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Gag Order – Installment 24 – Who Raided my Candy Jar?

Except for a couple of courtesy lights, the bullpen was dark. Jeevan, in his office, leaned back on his chair. Wilona sat opposite him. Krasten, his tie loosened and sleeves rolled up to his elbows, lounged by the door. He had a candy-jar in his hand.

‘Not everyone cares about the social cost of fractured families,’ said Krasten.

‘Especially the men who stray,’ said Wilona. She shifted her chair to better face Krasten and Jeevan.

‘Unless they’re making out with a tabby or a bitch, I believe there’s a woman in there somewhere who helps them stray,’ said Krasten.

‘Spoken like an alley cat,’ said Wilona.

Jeevan ignored the banter and studied a note Krasten had given him. ‘You agreed for Yeva Tee pay a hundred dollars a month? You know how long it’ll take to clear her bill?’

‘Yeah,’ said Krasten, ‘it says right there! If you want a smaller number, change it to years.’

‘Is that why you’re not hitched, afraid she’ll stray,’ said Wilona, her smooth knees crossed high.

‘I wish you’ll run by me any installment plans you cook up before presenting them to our clients,’ said Jeevan.

‘Relax Jeevan,’ replied Krasten, ‘it’s only for a few months until that Lavinia woman coughs up the money.’ Then, he switched to Wilona and said, ‘No, but why buy the cow when—?’

‘I know,’ said Wilona, speaking across him. ‘That’s what my girlfriend told me about not bringing home a pig for a teeny sausage.’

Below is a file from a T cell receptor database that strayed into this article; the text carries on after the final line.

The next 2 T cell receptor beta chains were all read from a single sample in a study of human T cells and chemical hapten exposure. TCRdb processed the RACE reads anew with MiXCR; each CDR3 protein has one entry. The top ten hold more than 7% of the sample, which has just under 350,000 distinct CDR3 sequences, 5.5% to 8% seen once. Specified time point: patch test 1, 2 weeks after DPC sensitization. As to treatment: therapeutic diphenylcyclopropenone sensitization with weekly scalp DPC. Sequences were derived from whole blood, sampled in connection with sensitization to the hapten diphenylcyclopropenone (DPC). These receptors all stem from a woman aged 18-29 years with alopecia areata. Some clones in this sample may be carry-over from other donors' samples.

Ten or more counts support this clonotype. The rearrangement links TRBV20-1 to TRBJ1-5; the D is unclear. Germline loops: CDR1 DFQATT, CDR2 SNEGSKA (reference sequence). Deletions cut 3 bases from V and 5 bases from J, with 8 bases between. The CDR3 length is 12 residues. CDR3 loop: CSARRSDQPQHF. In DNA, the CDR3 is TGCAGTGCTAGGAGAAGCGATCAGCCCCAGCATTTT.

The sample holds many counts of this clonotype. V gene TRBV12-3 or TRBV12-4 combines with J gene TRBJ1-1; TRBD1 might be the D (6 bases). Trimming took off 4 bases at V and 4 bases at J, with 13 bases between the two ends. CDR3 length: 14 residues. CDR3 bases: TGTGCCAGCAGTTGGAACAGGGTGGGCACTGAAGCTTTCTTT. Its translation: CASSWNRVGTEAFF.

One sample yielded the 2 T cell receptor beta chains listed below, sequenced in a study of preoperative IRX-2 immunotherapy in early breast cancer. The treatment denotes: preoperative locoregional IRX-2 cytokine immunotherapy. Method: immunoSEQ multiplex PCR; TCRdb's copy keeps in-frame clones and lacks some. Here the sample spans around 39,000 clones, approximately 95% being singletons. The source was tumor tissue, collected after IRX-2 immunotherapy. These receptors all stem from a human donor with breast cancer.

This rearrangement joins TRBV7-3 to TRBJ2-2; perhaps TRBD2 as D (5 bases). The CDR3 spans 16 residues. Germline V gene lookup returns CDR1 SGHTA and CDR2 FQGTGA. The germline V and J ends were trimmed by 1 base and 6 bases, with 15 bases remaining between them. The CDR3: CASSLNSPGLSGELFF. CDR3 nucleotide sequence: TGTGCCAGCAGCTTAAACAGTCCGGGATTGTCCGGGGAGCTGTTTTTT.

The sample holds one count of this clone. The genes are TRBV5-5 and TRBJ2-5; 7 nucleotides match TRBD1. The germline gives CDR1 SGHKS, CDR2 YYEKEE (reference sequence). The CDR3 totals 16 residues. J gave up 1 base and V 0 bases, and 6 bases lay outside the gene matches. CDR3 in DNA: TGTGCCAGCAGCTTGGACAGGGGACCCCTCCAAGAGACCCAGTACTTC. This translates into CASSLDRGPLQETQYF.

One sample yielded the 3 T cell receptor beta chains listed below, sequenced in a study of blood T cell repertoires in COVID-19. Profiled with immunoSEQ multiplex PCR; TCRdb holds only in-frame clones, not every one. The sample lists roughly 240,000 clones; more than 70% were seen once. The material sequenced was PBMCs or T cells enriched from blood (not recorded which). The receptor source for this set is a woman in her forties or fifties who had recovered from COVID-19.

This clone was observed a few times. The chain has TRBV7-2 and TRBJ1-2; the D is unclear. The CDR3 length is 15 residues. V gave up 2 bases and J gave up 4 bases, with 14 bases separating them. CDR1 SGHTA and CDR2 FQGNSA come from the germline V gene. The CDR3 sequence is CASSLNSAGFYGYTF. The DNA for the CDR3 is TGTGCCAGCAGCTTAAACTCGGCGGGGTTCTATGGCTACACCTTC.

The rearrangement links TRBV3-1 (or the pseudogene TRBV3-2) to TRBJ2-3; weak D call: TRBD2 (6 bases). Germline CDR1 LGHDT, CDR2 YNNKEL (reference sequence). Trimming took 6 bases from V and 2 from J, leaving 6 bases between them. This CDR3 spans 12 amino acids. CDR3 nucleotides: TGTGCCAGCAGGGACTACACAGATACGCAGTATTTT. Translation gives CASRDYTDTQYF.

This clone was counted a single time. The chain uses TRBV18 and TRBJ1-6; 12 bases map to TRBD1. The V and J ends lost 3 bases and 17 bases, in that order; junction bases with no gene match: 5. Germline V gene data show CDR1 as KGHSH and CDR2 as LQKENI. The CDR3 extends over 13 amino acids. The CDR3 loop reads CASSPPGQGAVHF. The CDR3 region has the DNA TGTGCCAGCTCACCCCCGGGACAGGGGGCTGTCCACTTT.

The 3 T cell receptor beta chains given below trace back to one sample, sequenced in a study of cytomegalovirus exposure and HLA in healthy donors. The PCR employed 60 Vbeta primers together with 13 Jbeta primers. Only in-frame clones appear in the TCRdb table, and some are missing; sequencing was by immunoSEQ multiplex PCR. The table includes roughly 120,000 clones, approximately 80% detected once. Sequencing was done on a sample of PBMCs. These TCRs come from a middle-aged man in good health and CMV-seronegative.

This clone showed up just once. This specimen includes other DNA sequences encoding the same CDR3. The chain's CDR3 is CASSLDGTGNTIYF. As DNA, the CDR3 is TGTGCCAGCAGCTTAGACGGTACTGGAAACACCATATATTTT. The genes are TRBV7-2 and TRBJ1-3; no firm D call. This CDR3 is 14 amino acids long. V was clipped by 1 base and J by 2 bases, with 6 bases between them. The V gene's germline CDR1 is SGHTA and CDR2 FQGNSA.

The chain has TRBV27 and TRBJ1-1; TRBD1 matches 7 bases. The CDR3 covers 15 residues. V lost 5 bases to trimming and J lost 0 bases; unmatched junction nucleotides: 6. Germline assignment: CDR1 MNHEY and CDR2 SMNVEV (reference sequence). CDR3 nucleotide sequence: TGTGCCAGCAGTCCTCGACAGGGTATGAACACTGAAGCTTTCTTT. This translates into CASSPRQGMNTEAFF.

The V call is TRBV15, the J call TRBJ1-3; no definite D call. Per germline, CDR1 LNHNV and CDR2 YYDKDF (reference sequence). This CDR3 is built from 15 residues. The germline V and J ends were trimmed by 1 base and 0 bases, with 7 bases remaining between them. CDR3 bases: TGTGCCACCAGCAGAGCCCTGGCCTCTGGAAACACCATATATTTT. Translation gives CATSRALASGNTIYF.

‘Maybe your girlfriend should stop messing around with the seven dwarfs,’ said Krasten, and added, ‘and get some real salami.’

Jeevan, embarrassed at the turn the conversation was taking, cleared his throat and said, ‘What’s this about Hurst, Laurel and Partners?’

Wilona, who had come prepared, reached for her briefcase by her feet as she said, ‘Hurst, Laurel and Partners. An accounting firm, about a hundred staff. They want to retain us.’ She handed over thin identical files to Jeevan and Krasten. ‘They wanted to employ an in-house counsel, I convinced the partners it was more cost effective to retain us,’ said Wilona. ‘These are their requirements, all I need is your approval before submitting our offer.’

‘See that,’ said Jeevan to Krasten. ‘Where money matters are concerned, she runs them past me.’

‘Only until she makes it to partner,’ replied Krasten and gave Wilona a wink.

Jeevan chose not to hear but instead flipped over the pages, hurriedly seeking a specific number. Seeing the figure, his face lit up. ‘Quite a nice retainer.’

‘This was the job interview?’ asked Krasten.

‘What job interview? I knew all along she was working on a potential client,’ said Jeevan.

Wilona and Krasten traded looks.

‘Well done!’ said Krasten. ‘This calls for a celebration.’ He held out the candy-jar to Wilona.

‘Not for me, I’m sweet enough.’

‘I told you, you were funny,’ said Krasten.

‘Must you always have the last word?’ said Wilona.


‘Can I have the candy jar back?’ said Jeevan, and leaned forward, his round stomach pressed hard against the edge of the desk.

‘Sure thing,’ said Krasten. ‘It needs a refill.’

‘Didn’t you slip in the last word?’ said Wilona


Somewhere in the darkened bullpen, a gecko clicked its tongue and hurried away. The voices in Jeevan’s office grew fainter and fainter.

‘No?’ asked Wilona.

‘Not the last word, more like the last sentence,’ came the faint reply from Krasten.

*** Copyright @ Eric Alagan, 2017 ***

*** The End ***

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